We were told that "poner" meant "put" or "place". Therefore the literal meaning would be "They place the table" which could mean "They moved it from somewhere else and put it where it should be". If Duoling is going to give us idioms, I wish it introduce them as such, so that we know them. Surely, learning the basic vocabuary and grammar is enough to get on with at the beginning stage of learning a language.

4 years ago

https://www.duolingo.com/David_AAA
David_AAA
  • 19
  • 18
  • 17
  • 16
  • 15
  • 14
  • 10
  • 9

what's wrong with "lay the table"? I've used it every day for over 60 years!!

4 years ago

https://www.duolingo.com/EugeneTiffany

There's nothing wrong with the word, "lay," as it is one of the things the Spanish word, "ponen," means. However, Duo simplifies things as a rule by selecting one word out of numerous possibilities and using it in the translations. And while "lay" is include in regard what "ponen" means, here are some others which Spanish students can also be unhappy about in regard how how DL may not include them: put, add, place, set, send, post, inclose, put on, take, raise, lay, dress, arrange, turn on, switch on, stow, give, impose, set up, install, install, deposit, put up, put out, attach, drop, stand, take along, stick, bet, play back, impawn, connect, affix, append, wear, put into, insert, tag on, put down, put through, encase, enclose, slip on, get on. What we most need to do is study this list and work out what these words have in common for whatever that is, it is what "ponen" actually means as a Spanish word. And in my view it looks like "ponen" means to do something with something. But that idea is not useful in translations. Nevertheless, if one sees "ponen" to mean to do something with something it makes it easy to use "ponen" in an appropriate way when using Spanish and not doing translation in one's head as one goes.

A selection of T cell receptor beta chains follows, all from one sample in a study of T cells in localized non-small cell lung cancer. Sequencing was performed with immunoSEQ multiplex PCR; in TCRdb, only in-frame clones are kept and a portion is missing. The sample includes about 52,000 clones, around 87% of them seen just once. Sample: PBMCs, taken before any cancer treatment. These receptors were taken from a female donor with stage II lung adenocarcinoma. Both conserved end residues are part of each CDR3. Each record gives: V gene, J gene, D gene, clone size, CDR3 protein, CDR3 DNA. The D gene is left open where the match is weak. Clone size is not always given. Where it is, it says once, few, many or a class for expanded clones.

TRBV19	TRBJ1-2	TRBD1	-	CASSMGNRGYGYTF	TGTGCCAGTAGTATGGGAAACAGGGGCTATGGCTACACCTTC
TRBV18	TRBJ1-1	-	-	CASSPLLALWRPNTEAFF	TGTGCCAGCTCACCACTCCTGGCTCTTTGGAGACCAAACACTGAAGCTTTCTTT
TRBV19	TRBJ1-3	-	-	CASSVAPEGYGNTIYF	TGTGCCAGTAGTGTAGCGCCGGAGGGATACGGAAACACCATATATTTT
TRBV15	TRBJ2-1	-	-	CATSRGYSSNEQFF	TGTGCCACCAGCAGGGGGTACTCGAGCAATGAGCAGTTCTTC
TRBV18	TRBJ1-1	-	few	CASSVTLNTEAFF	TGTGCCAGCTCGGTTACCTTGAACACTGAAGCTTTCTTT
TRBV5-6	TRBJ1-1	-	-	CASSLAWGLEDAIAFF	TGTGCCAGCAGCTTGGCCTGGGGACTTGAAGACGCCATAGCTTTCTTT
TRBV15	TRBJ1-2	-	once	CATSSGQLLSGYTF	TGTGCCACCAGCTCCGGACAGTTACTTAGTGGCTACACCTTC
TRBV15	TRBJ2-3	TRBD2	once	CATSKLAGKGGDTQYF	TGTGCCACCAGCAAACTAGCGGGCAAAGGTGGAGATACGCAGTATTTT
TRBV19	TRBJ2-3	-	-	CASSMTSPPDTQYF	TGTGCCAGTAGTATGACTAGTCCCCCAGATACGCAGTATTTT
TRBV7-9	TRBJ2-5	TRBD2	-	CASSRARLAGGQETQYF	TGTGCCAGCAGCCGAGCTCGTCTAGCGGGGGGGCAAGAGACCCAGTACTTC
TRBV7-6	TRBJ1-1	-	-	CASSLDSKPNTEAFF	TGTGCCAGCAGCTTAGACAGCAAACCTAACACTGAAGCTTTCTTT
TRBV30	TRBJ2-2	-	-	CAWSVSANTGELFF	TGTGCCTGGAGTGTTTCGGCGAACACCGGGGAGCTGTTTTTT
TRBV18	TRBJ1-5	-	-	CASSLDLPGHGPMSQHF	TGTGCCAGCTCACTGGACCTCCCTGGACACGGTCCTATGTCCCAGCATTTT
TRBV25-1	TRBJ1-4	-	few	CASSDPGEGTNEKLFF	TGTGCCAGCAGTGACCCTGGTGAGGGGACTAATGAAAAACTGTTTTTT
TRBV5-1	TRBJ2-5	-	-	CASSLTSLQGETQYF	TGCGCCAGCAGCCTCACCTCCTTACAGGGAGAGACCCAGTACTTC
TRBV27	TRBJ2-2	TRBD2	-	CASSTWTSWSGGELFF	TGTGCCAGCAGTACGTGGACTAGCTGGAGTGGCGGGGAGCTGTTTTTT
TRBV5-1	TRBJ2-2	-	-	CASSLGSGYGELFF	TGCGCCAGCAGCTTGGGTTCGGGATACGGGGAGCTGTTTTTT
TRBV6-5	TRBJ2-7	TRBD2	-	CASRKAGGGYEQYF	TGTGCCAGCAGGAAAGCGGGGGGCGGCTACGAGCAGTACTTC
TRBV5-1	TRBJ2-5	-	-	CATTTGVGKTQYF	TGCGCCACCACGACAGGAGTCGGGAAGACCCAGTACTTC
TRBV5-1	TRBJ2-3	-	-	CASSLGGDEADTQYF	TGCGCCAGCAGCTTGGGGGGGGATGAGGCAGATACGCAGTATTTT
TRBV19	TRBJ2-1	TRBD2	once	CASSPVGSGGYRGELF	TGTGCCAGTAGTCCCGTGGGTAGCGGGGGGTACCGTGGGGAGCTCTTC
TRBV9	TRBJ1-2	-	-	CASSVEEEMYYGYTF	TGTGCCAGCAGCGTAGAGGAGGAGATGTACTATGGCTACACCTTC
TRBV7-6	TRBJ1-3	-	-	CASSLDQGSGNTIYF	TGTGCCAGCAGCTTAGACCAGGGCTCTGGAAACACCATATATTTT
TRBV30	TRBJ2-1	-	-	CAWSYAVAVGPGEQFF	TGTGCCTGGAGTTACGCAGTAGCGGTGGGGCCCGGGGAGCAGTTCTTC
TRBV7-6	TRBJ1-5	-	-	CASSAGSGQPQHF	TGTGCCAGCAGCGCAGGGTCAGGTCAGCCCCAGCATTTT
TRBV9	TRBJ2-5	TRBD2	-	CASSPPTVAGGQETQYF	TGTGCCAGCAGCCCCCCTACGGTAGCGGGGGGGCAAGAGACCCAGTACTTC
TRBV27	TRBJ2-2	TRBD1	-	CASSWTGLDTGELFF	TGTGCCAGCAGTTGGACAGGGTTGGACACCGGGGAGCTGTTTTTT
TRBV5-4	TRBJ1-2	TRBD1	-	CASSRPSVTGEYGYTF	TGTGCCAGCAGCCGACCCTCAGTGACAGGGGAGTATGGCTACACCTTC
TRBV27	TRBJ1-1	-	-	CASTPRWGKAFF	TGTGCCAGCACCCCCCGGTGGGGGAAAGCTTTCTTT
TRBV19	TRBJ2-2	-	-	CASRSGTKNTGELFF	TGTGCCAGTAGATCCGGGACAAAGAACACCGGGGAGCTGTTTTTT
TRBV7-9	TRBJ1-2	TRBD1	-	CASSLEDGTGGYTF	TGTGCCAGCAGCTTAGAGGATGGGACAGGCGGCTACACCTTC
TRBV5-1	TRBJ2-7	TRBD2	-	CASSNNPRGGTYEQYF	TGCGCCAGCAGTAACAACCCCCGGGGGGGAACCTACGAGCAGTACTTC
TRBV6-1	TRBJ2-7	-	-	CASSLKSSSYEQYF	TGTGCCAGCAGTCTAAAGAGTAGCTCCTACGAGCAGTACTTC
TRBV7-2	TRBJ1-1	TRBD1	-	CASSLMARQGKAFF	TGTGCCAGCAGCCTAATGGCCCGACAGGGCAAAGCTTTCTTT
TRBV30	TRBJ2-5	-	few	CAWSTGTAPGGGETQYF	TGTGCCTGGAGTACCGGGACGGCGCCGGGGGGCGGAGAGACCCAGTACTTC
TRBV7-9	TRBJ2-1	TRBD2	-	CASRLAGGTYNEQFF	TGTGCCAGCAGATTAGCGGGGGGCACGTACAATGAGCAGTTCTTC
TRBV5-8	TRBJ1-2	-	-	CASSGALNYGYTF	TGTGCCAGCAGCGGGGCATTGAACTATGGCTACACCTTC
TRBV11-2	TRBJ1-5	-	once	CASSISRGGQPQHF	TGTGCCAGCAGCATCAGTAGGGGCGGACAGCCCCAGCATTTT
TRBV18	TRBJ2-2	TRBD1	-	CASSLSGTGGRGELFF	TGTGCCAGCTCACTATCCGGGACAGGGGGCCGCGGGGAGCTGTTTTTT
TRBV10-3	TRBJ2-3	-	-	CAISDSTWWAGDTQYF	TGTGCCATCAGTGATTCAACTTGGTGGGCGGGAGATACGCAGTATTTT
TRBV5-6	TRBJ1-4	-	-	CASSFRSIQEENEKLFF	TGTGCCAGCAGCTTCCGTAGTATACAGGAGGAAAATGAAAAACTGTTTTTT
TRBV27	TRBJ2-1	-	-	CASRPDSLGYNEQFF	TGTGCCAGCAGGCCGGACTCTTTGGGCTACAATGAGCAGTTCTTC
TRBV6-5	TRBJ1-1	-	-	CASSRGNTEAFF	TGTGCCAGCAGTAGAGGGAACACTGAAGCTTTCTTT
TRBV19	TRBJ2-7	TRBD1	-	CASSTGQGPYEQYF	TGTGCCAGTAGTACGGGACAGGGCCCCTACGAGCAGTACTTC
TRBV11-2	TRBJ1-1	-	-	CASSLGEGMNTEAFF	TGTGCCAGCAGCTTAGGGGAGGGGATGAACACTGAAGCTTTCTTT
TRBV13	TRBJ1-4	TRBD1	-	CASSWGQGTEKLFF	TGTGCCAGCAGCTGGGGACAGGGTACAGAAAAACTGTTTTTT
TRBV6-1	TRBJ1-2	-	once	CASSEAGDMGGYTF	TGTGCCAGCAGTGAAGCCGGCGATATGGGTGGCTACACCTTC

3 years ago

https://www.duolingo.com/Brown.Heather

I agree with Jennifer we do lay the table in England so it should be acknowledged as a correct translation

4 years ago

https://www.duolingo.com/jeff.suter